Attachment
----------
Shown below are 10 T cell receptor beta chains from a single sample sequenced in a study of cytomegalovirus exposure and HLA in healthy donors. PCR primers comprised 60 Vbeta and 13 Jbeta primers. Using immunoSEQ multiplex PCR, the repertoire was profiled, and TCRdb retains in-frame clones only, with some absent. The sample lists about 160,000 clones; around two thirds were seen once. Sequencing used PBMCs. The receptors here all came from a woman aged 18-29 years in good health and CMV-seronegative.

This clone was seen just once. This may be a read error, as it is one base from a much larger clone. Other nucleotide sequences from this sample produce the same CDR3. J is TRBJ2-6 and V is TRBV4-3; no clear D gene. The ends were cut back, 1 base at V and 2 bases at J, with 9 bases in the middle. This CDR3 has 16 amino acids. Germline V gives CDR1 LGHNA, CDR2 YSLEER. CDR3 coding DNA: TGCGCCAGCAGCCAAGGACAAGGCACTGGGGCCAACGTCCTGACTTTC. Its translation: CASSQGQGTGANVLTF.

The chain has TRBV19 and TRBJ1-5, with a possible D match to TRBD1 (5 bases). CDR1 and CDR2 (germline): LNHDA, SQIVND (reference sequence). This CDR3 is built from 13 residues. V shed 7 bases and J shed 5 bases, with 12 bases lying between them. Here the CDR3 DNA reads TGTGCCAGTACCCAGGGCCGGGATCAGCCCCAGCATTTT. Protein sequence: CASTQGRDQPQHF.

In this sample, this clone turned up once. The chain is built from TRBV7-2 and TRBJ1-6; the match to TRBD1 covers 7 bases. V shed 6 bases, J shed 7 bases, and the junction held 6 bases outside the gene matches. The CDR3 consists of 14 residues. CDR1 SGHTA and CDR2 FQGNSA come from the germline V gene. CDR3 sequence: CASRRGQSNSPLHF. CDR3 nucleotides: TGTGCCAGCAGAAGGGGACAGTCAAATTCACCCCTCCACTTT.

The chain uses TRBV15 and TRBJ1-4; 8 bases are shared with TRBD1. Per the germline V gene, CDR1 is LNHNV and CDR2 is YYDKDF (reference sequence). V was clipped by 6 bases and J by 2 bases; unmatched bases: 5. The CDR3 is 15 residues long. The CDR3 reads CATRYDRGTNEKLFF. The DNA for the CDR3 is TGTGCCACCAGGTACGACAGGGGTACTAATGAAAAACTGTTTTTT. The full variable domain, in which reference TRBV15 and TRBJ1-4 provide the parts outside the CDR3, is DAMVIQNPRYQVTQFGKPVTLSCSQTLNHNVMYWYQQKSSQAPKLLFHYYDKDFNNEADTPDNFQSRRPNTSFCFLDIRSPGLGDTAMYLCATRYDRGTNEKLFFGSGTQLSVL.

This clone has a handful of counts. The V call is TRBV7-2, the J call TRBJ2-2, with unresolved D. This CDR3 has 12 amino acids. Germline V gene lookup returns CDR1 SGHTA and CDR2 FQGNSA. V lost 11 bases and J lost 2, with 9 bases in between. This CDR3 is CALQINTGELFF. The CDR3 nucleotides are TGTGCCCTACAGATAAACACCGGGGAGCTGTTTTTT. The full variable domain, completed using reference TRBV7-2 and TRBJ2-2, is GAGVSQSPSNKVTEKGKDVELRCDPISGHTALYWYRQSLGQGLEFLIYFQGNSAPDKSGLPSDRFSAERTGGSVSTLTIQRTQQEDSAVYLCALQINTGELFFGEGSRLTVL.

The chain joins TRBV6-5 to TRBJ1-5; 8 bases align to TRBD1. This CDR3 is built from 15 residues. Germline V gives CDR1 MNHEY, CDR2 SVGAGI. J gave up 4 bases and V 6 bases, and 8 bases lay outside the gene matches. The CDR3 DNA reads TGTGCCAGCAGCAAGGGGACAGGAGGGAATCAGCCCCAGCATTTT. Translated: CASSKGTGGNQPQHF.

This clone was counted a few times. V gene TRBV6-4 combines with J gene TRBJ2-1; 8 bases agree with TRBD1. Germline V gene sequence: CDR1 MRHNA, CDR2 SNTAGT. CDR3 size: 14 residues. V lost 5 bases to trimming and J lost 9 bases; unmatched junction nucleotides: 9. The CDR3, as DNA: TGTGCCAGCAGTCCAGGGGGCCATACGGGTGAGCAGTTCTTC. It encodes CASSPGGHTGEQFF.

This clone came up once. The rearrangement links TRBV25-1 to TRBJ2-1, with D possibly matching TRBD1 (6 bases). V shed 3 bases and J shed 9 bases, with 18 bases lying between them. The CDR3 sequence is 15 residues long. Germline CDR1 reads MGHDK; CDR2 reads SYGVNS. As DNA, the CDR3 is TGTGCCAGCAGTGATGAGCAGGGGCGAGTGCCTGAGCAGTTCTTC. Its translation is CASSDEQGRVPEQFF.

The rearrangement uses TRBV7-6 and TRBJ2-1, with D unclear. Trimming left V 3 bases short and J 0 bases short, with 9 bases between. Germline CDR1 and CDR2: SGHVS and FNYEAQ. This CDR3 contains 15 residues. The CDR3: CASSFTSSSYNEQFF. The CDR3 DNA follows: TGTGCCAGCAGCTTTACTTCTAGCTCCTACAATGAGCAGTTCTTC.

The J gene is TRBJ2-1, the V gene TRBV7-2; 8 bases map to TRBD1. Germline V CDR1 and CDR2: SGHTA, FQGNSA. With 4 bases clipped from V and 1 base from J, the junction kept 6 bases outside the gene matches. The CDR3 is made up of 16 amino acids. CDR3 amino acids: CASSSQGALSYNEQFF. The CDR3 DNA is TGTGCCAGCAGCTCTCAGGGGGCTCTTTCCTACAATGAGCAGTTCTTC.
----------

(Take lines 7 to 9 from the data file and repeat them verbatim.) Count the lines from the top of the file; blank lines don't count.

The chain joins TRBV6-5 to TRBJ1-5; 8 bases align to TRBD1. This CDR3 is built from 15 residues. Germline V gives CDR1 MNHEY, CDR2 SVGAGI. J gave up 4 bases and V 6 bases, and 8 bases lay outside the gene matches. The CDR3 DNA reads TGTGCCAGCAGCAAGGGGACAGGAGGGAATCAGCCCCAGCATTTT. Translated: CASSKGTGGNQPQHF.

This clone was counted a few times. V gene TRBV6-4 combines with J gene TRBJ2-1; 8 bases agree with TRBD1. Germline V gene sequence: CDR1 MRHNA, CDR2 SNTAGT. CDR3 size: 14 residues. V lost 5 bases to trimming and J lost 9 bases; unmatched junction nucleotides: 9. The CDR3, as DNA: TGTGCCAGCAGTCCAGGGGGCCATACGGGTGAGCAGTTCTTC. It encodes CASSPGGHTGEQFF.

This clone came up once. The rearrangement links TRBV25-1 to TRBJ2-1, with D possibly matching TRBD1 (6 bases). V shed 3 bases and J shed 9 bases, with 18 bases lying between them. The CDR3 sequence is 15 residues long. Germline CDR1 reads MGHDK; CDR2 reads SYGVNS. As DNA, the CDR3 is TGTGCCAGCAGTGATGAGCAGGGGCGAGTGCCTGAGCAGTTCTTC. Its translation is CASSDEQGRVPEQFF.